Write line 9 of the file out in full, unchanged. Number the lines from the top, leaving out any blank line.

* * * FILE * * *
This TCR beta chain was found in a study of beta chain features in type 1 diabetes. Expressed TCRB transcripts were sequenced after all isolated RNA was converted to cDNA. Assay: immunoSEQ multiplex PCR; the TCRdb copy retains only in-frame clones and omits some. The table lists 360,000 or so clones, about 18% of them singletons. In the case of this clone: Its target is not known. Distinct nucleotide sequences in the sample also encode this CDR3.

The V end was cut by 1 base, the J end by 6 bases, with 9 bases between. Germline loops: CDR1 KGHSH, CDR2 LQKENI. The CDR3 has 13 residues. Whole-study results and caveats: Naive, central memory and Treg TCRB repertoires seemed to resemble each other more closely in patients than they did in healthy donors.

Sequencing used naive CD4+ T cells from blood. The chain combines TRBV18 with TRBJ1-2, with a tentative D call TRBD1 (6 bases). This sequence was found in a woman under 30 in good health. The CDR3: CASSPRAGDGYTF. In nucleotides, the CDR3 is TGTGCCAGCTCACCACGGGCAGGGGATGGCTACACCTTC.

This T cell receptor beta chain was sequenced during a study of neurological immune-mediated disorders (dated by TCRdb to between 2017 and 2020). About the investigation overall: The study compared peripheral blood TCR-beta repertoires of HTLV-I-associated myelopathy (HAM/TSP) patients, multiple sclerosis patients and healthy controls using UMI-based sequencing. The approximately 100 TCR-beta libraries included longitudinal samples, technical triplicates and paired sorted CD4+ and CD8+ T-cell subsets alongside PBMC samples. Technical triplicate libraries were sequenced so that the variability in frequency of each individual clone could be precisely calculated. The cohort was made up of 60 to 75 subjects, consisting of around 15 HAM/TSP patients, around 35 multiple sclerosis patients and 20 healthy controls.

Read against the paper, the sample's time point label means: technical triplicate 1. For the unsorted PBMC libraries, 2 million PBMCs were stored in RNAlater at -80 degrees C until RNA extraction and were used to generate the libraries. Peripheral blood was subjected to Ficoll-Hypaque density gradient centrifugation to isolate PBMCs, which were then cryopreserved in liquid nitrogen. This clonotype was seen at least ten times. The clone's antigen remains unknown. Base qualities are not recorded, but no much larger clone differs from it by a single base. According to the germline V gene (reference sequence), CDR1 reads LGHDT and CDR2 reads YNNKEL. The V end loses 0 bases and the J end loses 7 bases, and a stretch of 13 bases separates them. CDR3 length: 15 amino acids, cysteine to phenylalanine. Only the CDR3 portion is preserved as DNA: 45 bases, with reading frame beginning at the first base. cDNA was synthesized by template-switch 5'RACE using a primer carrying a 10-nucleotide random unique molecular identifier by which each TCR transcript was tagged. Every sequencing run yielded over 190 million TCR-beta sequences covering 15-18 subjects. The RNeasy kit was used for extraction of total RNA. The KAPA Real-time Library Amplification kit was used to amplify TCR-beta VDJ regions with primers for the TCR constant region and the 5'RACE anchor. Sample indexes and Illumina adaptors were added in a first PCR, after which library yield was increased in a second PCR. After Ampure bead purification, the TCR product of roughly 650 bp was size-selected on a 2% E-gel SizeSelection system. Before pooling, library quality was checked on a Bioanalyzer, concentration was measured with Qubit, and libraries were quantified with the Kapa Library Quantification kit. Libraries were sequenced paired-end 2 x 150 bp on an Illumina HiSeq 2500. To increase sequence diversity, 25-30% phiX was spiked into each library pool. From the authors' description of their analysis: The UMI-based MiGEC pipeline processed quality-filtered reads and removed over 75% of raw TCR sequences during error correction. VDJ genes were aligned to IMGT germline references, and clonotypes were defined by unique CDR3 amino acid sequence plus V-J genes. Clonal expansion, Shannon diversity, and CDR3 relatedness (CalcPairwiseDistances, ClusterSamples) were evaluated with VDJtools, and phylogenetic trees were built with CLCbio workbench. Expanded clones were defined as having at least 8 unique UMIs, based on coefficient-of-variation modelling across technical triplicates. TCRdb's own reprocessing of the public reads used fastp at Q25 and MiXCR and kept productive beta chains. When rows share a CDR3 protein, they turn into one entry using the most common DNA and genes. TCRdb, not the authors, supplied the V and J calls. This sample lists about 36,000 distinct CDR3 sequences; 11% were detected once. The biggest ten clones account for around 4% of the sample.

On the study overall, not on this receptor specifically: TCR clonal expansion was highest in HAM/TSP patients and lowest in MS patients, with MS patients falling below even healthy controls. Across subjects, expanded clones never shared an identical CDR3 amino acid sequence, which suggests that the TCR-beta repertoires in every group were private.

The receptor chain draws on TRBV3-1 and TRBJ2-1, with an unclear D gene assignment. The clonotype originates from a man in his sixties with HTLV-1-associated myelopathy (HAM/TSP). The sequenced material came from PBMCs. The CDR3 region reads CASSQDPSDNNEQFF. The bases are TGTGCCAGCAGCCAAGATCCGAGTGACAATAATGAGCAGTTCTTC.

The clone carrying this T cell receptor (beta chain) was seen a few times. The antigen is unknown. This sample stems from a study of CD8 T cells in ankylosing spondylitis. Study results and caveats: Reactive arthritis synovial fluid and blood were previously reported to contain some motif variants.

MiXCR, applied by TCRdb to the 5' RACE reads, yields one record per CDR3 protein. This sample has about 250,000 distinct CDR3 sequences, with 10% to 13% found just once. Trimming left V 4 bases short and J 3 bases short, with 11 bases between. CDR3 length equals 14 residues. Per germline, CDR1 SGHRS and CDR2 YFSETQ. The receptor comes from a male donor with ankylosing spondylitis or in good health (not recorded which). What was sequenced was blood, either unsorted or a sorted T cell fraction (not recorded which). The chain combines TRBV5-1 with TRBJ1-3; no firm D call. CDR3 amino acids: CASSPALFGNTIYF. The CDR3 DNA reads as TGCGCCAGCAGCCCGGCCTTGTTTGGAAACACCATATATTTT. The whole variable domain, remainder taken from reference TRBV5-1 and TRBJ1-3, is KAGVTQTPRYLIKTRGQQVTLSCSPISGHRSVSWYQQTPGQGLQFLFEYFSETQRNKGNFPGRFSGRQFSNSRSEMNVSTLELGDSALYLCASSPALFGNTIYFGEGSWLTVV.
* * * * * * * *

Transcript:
MiXCR, applied by TCRdb to the 5' RACE reads, yields one record per CDR3 protein. This sample has about 250,000 distinct CDR3 sequences, with 10% to 13% found just once. Trimming left V 4 bases short and J 3 bases short, with 11 bases between. CDR3 length equals 14 residues. Per germline, CDR1 SGHRS and CDR2 YFSETQ. The receptor comes from a male donor with ankylosing spondylitis or in good health (not recorded which). What was sequenced was blood, either unsorted or a sorted T cell fraction (not recorded which). The chain combines TRBV5-1 with TRBJ1-3; no firm D call. CDR3 amino acids: CASSPALFGNTIYF. The CDR3 DNA reads as TGCGCCAGCAGCCCGGCCTTGTTTGGAAACACCATATATTTT. The whole variable domain, remainder taken from reference TRBV5-1 and TRBJ1-3, is KAGVTQTPRYLIKTRGQQVTLSCSPISGHRSVSWYQQTPGQGLQFLFEYFSETQRNKGNFPGRFSGRQFSNSRSEMNVSTLELGDSALYLCASSPALFGNTIYFGEGSWLTVV.